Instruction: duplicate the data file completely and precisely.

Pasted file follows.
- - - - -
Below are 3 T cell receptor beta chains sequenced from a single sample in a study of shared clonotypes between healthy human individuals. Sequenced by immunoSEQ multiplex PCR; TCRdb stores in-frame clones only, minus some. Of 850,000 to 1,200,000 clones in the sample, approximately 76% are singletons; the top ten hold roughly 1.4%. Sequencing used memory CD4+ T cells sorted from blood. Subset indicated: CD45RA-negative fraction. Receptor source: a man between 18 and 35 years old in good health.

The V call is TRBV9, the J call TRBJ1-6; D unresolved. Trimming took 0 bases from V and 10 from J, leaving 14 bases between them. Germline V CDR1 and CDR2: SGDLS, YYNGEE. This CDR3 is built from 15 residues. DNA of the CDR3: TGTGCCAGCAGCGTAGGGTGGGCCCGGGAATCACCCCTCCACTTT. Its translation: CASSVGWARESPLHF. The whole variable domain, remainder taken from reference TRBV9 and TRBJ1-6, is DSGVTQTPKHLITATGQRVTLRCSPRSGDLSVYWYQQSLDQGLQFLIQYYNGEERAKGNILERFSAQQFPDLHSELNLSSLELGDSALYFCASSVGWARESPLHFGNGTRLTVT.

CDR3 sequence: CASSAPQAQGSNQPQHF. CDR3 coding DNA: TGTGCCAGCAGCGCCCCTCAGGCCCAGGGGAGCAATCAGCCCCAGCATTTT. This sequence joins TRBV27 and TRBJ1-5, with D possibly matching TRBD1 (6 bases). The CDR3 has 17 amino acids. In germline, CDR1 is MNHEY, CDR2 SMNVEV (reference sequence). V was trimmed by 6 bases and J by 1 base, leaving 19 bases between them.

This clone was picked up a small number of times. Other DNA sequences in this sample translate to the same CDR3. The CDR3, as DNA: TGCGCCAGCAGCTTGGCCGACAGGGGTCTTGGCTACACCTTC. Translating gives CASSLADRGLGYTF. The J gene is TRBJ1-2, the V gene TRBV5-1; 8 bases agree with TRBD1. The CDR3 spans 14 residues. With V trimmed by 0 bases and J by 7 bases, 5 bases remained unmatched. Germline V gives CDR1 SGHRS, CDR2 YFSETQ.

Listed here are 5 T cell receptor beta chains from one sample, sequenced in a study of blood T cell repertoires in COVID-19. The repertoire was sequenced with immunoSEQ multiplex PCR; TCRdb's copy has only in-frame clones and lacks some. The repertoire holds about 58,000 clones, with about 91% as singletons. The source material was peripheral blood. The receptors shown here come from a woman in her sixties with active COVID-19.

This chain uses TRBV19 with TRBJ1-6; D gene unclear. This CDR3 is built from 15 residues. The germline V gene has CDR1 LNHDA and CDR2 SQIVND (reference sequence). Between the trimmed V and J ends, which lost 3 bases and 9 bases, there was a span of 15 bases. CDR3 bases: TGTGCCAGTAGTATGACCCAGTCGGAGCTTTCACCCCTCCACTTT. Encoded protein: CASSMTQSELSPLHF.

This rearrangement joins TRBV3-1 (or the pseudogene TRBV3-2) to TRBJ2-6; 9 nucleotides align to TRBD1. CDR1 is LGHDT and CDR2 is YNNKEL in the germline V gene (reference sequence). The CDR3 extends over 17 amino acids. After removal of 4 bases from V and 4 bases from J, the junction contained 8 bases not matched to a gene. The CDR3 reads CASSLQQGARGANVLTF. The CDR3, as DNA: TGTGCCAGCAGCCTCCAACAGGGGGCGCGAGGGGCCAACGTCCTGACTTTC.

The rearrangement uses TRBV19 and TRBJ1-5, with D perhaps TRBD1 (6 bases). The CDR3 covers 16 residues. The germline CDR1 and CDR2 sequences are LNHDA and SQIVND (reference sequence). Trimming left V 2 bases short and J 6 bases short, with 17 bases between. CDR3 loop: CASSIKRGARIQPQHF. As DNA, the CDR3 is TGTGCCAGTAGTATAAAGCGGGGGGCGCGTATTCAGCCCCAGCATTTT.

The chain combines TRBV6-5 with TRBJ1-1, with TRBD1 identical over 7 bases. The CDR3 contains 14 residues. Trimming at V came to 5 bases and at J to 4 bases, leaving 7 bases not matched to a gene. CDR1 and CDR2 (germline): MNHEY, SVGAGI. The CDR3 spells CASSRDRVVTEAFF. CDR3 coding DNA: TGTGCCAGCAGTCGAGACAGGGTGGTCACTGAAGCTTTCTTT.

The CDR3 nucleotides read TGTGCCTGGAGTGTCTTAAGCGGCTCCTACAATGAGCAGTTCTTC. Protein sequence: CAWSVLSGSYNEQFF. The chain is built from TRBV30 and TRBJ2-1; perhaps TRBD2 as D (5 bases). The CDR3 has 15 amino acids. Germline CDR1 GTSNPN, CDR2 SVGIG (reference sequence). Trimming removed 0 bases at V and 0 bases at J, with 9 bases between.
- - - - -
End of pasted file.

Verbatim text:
Below are 3 T cell receptor beta chains sequenced from a single sample in a study of shared clonotypes between healthy human individuals. Sequenced by immunoSEQ multiplex PCR; TCRdb stores in-frame clones only, minus some. Of 850,000 to 1,200,000 clones in the sample, approximately 76% are singletons; the top ten hold roughly 1.4%. Sequencing used memory CD4+ T cells sorted from blood. Subset indicated: CD45RA-negative fraction. Receptor source: a man between 18 and 35 years old in good health.

The V call is TRBV9, the J call TRBJ1-6; D unresolved. Trimming took 0 bases from V and 10 from J, leaving 14 bases between them. Germline V CDR1 and CDR2: SGDLS, YYNGEE. This CDR3 is built from 15 residues. DNA of the CDR3: TGTGCCAGCAGCGTAGGGTGGGCCCGGGAATCACCCCTCCACTTT. Its translation: CASSVGWARESPLHF. The whole variable domain, remainder taken from reference TRBV9 and TRBJ1-6, is DSGVTQTPKHLITATGQRVTLRCSPRSGDLSVYWYQQSLDQGLQFLIQYYNGEERAKGNILERFSAQQFPDLHSELNLSSLELGDSALYFCASSVGWARESPLHFGNGTRLTVT.

CDR3 sequence: CASSAPQAQGSNQPQHF. CDR3 coding DNA: TGTGCCAGCAGCGCCCCTCAGGCCCAGGGGAGCAATCAGCCCCAGCATTTT. This sequence joins TRBV27 and TRBJ1-5, with D possibly matching TRBD1 (6 bases). The CDR3 has 17 amino acids. In germline, CDR1 is MNHEY, CDR2 SMNVEV (reference sequence). V was trimmed by 6 bases and J by 1 base, leaving 19 bases between them.

This clone was picked up a small number of times. Other DNA sequences in this sample translate to the same CDR3. The CDR3, as DNA: TGCGCCAGCAGCTTGGCCGACAGGGGTCTTGGCTACACCTTC. Translating gives CASSLADRGLGYTF. The J gene is TRBJ1-2, the V gene TRBV5-1; 8 bases agree with TRBD1. The CDR3 spans 14 residues. With V trimmed by 0 bases and J by 7 bases, 5 bases remained unmatched. Germline V gives CDR1 SGHRS, CDR2 YFSETQ.

Listed here are 5 T cell receptor beta chains from one sample, sequenced in a study of blood T cell repertoires in COVID-19. The repertoire was sequenced with immunoSEQ multiplex PCR; TCRdb's copy has only in-frame clones and lacks some. The repertoire holds about 58,000 clones, with about 91% as singletons. The source material was peripheral blood. The receptors shown here come from a woman in her sixties with active COVID-19.

This chain uses TRBV19 with TRBJ1-6; D gene unclear. This CDR3 is built from 15 residues. The germline V gene has CDR1 LNHDA and CDR2 SQIVND (reference sequence). Between the trimmed V and J ends, which lost 3 bases and 9 bases, there was a span of 15 bases. CDR3 bases: TGTGCCAGTAGTATGACCCAGTCGGAGCTTTCACCCCTCCACTTT. Encoded protein: CASSMTQSELSPLHF.

This rearrangement joins TRBV3-1 (or the pseudogene TRBV3-2) to TRBJ2-6; 9 nucleotides align to TRBD1. CDR1 is LGHDT and CDR2 is YNNKEL in the germline V gene (reference sequence). The CDR3 extends over 17 amino acids. After removal of 4 bases from V and 4 bases from J, the junction contained 8 bases not matched to a gene. The CDR3 reads CASSLQQGARGANVLTF. The CDR3, as DNA: TGTGCCAGCAGCCTCCAACAGGGGGCGCGAGGGGCCAACGTCCTGACTTTC.

The rearrangement uses TRBV19 and TRBJ1-5, with D perhaps TRBD1 (6 bases). The CDR3 covers 16 residues. The germline CDR1 and CDR2 sequences are LNHDA and SQIVND (reference sequence). Trimming left V 2 bases short and J 6 bases short, with 17 bases between. CDR3 loop: CASSIKRGARIQPQHF. As DNA, the CDR3 is TGTGCCAGTAGTATAAAGCGGGGGGCGCGTATTCAGCCCCAGCATTTT.

The chain combines TRBV6-5 with TRBJ1-1, with TRBD1 identical over 7 bases. The CDR3 contains 14 residues. Trimming at V came to 5 bases and at J to 4 bases, leaving 7 bases not matched to a gene. CDR1 and CDR2 (germline): MNHEY, SVGAGI. The CDR3 spells CASSRDRVVTEAFF. CDR3 coding DNA: TGTGCCAGCAGTCGAGACAGGGTGGTCACTGAAGCTTTCTTT.

The CDR3 nucleotides read TGTGCCTGGAGTGTCTTAAGCGGCTCCTACAATGAGCAGTTCTTC. Protein sequence: CAWSVLSGSYNEQFF. The chain is built from TRBV30 and TRBJ2-1; perhaps TRBD2 as D (5 bases). The CDR3 has 15 amino acids. Germline CDR1 GTSNPN, CDR2 SVGIG (reference sequence). Trimming removed 0 bases at V and 0 bases at J, with 9 bases between.